He said a special plan was also being devised to kill locusts in KP. “Declaration of national emergency was eminent to handle the situation; besides, parliament must have a role in monitoring the situation,” he added.

Mr Bakhtiar claimed that the government had managed to save cotton and Kharif crops to a large extent, adding that climate change was one of the reasons for delay in the exit of locusts. He said the situation was worse than the one Pakistan faced in 1993. At that time, he added, locusts had not been traced in Khyber Pakhtunkhwa, but this time they were found in Dera Ismail Khan as well.

He said the swarms of locust were currently on the Pakistan-India border along Cholistan, adding that locusts had entered Cholistan and Nara from Sindh and Balochistan. Previously, he added, locusts used to move to Iran after sometime, but perhaps this time due to low temperatures they were still present in Pakistan.

Nawab Yousuf Talpur of the PPP said that in 1993 when locusts had attacked the country, the situation had been handled in four days with limited resources.

Bills introduced

Five different bills were introduced in the National Assembly, seeking further amendments to some acts and ordinances. They are: Government Savings Bank (Amendment) Act 2020, Post Office Cash Certificate (Amendment) Act 2020, Post Office National Savings Certificates (Amendment) Act 2020, Anti-Terrorism (Amendment) Bill 2020 and Emigration Ordinance (Amendment) Act 2020.

PPP’s Abdul Qadir Patel raised objection to the tabling of Anti-Terrorism (Amendment) Bill 2020 without its passage by the relevant standing committee. He recalled a statement by Prime Minister Khan in a sarcastic way and said: “Inject us hooron wala injection and get passed all the bills from us.”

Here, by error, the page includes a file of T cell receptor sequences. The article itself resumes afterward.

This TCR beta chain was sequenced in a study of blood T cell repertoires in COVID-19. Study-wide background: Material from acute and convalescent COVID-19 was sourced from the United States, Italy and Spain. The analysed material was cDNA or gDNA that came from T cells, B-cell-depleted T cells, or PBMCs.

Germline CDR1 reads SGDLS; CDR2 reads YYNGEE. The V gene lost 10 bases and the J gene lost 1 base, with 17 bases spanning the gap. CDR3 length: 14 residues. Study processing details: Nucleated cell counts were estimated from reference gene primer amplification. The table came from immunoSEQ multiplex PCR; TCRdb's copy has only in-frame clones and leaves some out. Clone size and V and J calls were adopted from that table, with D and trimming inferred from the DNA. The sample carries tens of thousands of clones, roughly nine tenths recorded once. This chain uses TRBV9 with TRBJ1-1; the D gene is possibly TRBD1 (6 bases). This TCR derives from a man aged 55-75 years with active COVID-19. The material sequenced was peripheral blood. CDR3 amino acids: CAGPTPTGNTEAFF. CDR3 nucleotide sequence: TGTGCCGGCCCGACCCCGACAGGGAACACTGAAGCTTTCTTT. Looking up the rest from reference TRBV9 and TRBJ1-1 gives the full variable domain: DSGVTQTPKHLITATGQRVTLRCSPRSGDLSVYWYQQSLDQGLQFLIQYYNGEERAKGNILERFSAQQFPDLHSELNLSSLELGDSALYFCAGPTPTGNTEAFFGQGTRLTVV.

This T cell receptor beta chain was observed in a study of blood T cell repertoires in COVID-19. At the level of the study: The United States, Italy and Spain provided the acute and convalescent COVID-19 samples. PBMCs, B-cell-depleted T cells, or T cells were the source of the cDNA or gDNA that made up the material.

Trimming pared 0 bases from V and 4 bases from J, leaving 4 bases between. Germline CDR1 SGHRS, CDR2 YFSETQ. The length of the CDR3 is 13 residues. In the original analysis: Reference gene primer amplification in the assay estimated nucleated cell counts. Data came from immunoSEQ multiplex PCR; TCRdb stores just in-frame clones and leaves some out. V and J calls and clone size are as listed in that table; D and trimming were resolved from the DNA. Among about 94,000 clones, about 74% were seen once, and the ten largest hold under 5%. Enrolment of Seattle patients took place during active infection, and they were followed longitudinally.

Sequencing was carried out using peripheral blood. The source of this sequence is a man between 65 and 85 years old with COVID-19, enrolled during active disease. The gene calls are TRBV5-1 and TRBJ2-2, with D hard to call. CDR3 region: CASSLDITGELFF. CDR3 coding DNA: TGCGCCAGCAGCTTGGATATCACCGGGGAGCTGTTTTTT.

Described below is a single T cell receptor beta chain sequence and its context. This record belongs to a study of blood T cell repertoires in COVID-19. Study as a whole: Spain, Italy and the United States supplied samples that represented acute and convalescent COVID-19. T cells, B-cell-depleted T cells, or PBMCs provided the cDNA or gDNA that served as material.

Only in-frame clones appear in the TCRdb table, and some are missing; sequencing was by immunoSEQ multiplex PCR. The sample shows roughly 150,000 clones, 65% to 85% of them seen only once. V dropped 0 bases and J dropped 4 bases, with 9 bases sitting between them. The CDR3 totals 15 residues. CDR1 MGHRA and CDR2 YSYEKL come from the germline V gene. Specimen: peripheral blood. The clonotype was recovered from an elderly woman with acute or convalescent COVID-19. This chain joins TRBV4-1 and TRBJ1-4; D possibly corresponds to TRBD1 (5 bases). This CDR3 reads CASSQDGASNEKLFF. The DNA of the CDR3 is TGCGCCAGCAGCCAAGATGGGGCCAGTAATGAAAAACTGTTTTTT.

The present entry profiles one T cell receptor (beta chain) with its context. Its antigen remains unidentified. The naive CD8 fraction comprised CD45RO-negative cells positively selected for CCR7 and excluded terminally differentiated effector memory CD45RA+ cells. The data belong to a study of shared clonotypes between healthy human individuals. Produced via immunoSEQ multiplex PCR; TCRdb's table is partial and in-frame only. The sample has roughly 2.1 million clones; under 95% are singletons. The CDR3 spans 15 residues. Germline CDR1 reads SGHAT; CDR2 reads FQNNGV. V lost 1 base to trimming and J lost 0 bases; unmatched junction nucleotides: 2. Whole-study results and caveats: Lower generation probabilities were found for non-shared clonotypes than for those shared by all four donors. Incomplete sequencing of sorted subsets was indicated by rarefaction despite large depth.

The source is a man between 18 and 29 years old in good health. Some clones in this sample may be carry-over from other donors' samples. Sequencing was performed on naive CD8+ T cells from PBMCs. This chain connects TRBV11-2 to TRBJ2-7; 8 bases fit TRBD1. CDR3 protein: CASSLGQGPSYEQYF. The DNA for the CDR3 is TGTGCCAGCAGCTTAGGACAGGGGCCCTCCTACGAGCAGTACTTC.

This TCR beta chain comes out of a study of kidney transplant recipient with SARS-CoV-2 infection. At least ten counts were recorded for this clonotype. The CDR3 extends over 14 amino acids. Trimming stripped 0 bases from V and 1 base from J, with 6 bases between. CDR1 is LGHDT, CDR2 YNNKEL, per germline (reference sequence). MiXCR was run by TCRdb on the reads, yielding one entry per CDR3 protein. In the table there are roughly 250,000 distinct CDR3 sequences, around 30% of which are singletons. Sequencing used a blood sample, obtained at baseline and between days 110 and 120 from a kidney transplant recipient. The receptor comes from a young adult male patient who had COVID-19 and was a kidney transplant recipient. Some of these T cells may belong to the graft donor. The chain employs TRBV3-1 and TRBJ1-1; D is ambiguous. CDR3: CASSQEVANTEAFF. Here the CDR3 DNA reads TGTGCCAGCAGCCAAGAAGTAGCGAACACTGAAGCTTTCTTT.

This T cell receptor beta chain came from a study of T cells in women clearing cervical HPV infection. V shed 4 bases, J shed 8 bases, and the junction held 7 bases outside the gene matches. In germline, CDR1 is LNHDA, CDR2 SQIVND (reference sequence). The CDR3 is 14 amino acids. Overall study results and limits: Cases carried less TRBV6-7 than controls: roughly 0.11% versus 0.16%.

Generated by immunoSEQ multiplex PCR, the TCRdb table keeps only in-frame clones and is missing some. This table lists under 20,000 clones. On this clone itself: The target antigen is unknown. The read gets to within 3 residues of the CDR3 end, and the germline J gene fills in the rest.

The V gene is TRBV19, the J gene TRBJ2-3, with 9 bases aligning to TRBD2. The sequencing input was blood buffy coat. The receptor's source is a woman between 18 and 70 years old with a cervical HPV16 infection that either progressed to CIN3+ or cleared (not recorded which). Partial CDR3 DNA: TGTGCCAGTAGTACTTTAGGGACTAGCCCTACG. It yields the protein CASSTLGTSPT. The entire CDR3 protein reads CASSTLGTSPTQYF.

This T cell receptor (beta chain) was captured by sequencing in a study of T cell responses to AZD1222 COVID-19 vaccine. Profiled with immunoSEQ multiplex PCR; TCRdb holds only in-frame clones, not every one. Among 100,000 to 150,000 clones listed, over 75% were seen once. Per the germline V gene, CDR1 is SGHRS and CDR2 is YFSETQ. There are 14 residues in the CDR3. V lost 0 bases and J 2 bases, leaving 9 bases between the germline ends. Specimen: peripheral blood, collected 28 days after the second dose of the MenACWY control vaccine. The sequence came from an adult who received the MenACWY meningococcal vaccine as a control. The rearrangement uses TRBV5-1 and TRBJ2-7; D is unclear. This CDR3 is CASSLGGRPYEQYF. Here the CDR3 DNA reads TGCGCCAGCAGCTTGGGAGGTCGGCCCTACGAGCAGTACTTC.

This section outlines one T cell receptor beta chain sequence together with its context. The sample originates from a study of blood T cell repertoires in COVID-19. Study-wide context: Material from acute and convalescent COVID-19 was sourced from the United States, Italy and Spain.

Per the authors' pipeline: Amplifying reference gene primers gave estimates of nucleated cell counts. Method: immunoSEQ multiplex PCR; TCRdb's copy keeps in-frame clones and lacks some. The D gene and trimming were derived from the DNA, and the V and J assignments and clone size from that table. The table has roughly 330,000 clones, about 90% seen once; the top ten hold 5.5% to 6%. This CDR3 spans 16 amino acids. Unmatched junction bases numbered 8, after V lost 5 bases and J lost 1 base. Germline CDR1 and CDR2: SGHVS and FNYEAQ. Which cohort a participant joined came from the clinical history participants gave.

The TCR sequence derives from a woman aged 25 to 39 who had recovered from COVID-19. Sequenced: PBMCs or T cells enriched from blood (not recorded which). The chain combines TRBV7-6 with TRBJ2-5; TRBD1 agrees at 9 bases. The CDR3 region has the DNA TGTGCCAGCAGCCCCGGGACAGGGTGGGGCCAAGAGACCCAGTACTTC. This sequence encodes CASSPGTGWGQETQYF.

BISP beneficiaries

Minister of State for Parliamentary Affairs Ali Mohammad Khan revealed in the house that during removal of over 800,000 “fake” beneficiaries from the Benazir Income Support Programme (BISP) data, 265 were found to be genuine and deserving people. He said the names of 100 of the 265 people had been included in the programme again and the rest would be included soon.

PPP MNA Nafisa Shah accused the government of changing the name of the BISP. “What is the problem with the name of [former prime minister] Benazir Bhutto. Why BISP’s name is being changed?” she asked.

At this, Mr Khan clarified that the BISP was not being renamed and it would continue to run under the government’s flagship programme called Ehsaas. “We have increased allocation for the programme from Rs100 billion to Rs190bn,” he said.

The National Assembly was informed that over two million people got themselves registered for seeking plots/flats under the Naya Pakistan Housing Project. Each applicant was charged Rs250 and so far Rs116 million had been spent on advertisement and projection of the housing scheme.

Sabir Qaimkhani of the Muttahida Qaumi Movement pointed out that some content had been published in a social studies book that humiliated Mohajirs. He read out the content saying: “[In] 1980 an unplanned residential colony was established in Karachi where 1.2 million Beharis, who escaped from Bangladesh, dwelled.”

He demanded that the book be confiscated and a stern action be taken against those responsible for its publication.

Published in Dawn, February 1st, 2020